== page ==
1. ## expansion of function..?

I've found the following statement in my textbook:

If $\displaystyle f: I \subset \mathbb{R} \rightarrow \mathbb{R}$ is a function of class $\displaystyle C^2$, than there exists $\displaystyle \varepsilon \in <0, 1>$ such that $\displaystyle f(x+h)=f(x) + h f'(x) + \frac{h^2}{2} f'' (x+\varepsilon h)$

This is not a consequence of anything we've done in the lesson, so I was hoping someone could tell me is what this expansion is.

Thank you!

(It reminds me of Taylor series, but it's not, I think..)

2. Originally Posted by marianne
I've found the following statement in my textbook:

If $\displaystyle f: I \subset \mathbb{R} \rightarrow \mathbb{R}$ is a function of class $\displaystyle C^2$, than there exists $\displaystyle \varepsilon \in <0, 1>$ such that $\displaystyle f(x+h)=f(x) + h f'(x) + \frac{h^2}{2} f'' (x+\varepsilon h)$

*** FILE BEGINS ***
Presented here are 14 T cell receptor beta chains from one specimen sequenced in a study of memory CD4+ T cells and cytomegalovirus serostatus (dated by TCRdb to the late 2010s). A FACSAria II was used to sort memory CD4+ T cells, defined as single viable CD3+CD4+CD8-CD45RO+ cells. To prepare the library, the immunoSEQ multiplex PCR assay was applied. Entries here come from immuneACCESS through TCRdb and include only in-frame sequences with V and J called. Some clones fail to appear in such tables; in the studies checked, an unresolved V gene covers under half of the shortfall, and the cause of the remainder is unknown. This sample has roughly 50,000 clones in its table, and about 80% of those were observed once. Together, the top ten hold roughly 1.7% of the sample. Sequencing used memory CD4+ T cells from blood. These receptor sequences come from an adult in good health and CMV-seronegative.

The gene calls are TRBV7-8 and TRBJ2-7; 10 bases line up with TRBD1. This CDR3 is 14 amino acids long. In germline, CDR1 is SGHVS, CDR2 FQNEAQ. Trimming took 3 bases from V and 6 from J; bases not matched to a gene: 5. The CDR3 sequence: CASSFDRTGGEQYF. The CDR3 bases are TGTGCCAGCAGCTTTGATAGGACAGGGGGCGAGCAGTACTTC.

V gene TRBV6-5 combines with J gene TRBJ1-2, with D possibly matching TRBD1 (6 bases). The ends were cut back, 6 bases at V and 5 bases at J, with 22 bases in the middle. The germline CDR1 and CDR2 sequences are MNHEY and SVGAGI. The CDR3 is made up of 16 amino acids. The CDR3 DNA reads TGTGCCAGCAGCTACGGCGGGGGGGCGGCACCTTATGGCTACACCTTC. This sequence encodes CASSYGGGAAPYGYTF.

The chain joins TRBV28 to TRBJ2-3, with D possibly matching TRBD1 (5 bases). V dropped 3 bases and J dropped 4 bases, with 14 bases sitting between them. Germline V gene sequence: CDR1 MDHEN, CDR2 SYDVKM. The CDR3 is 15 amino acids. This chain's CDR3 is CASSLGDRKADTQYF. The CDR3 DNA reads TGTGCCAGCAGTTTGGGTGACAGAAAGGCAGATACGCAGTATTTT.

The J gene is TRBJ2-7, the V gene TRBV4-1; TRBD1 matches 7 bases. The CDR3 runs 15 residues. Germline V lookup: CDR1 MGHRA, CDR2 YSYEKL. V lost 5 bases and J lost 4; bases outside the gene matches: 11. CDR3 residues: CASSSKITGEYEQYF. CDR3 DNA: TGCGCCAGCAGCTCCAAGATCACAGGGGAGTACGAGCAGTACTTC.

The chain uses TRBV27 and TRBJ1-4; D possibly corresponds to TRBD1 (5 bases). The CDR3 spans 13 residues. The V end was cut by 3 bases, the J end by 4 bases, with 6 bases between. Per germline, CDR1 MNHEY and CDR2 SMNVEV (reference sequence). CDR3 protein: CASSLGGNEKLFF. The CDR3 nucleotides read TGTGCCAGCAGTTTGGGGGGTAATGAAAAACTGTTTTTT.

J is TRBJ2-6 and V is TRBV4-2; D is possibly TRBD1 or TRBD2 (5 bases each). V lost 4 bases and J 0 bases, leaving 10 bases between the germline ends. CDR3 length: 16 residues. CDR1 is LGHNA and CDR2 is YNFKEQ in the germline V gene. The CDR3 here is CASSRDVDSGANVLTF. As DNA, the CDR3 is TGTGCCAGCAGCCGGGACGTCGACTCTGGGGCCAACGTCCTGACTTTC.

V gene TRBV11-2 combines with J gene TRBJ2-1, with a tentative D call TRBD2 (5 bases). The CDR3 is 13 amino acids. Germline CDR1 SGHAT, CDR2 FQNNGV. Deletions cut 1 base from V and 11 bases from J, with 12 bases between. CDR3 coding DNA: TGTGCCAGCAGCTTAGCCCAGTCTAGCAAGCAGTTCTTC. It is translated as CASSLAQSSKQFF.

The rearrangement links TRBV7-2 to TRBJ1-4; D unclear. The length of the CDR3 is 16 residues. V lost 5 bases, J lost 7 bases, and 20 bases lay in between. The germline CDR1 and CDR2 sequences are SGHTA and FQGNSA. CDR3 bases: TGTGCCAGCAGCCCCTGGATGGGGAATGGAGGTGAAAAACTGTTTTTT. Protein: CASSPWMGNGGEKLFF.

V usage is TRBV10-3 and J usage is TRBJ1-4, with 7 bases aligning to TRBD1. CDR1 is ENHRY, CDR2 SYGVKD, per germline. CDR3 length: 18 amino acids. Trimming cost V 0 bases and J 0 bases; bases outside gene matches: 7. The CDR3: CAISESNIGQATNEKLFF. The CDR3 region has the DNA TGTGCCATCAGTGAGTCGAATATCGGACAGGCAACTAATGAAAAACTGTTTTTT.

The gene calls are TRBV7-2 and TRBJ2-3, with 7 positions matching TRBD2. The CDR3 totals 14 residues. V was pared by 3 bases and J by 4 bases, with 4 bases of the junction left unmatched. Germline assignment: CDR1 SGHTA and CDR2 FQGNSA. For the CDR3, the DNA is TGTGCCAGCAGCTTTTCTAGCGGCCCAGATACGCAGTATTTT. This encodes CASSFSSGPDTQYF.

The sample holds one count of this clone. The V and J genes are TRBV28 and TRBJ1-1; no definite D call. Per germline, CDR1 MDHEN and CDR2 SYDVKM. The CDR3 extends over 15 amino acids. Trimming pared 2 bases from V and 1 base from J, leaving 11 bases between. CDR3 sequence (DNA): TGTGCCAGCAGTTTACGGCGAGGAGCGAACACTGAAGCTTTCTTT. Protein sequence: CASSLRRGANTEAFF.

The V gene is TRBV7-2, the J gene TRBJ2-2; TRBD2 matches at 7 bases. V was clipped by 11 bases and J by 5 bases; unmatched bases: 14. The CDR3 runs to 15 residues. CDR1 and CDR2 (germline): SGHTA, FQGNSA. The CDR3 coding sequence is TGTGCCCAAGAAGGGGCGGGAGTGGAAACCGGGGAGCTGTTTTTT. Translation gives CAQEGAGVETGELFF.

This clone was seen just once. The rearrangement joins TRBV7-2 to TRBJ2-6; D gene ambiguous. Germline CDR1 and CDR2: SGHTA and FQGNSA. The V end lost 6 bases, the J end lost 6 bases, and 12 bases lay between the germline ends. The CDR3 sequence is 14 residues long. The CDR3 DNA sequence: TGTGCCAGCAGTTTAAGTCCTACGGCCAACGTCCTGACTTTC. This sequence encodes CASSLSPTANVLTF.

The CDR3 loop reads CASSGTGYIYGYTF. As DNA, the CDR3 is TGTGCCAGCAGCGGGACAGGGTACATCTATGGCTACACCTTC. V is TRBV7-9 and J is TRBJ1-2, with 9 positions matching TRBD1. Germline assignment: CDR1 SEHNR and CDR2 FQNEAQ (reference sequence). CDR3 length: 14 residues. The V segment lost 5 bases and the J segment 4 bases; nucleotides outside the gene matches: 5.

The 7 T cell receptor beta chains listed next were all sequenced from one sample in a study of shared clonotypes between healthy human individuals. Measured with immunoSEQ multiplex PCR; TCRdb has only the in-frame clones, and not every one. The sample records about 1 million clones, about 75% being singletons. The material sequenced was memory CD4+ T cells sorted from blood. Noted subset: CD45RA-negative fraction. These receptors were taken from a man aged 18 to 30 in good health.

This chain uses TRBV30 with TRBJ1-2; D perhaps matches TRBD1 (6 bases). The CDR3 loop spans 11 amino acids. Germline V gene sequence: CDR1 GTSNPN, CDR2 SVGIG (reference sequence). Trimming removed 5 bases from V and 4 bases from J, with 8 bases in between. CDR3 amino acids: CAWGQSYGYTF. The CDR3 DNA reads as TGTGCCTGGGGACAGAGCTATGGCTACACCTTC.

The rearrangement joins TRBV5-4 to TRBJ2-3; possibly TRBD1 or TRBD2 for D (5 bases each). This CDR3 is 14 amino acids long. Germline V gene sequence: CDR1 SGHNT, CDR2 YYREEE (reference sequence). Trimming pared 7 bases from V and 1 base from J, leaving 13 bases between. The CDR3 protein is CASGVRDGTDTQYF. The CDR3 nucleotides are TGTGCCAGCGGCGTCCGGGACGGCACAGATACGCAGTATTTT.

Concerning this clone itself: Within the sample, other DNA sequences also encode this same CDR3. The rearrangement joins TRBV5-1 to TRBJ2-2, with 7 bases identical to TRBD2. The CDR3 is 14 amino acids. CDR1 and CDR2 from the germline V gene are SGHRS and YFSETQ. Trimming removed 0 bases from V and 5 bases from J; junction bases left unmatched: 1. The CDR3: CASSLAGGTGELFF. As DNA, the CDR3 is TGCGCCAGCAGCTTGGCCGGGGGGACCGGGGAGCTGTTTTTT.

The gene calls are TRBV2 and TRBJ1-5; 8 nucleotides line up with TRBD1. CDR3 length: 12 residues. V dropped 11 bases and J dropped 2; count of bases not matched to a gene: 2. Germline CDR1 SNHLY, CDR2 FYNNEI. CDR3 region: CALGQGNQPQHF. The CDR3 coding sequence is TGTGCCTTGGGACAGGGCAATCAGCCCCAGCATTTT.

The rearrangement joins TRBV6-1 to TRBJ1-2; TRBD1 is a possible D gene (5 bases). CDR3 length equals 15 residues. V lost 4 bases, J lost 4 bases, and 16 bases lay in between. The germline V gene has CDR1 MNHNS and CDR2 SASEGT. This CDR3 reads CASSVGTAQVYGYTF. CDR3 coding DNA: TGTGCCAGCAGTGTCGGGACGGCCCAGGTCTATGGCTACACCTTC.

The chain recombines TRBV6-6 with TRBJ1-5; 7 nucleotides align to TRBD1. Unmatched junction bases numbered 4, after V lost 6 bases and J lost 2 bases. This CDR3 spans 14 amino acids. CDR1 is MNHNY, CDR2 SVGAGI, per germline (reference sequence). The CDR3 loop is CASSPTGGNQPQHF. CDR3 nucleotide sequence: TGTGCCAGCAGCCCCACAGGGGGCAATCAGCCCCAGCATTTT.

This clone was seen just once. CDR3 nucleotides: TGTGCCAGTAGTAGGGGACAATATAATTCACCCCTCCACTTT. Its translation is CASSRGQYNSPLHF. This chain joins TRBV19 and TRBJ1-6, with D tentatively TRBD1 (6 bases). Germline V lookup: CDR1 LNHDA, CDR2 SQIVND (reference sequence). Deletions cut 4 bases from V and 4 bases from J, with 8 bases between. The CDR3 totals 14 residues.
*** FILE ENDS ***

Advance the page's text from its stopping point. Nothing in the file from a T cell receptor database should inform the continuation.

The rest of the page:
This is not a consequence of anything we've done in the lesson, so I was hoping someone could tell me is what this expansion is.

Thank you!

(It reminds me of Taylor series, but it's not, I think..)
it is Taylor series indeed: $\displaystyle f(b)=f(a)+(b-a)f'(a) + \frac{(b-a)^2}{2}f''(c),$ for some $\displaystyle c$ between $\displaystyle a$ and $\displaystyle b.$ thus $\displaystyle c= (1-\epsilon)a+\epsilon b,$ for some $\displaystyle 0<\epsilon<1.$ now put $\displaystyle b=x+h$ and $\displaystyle a=x.$

3. Thank you!!!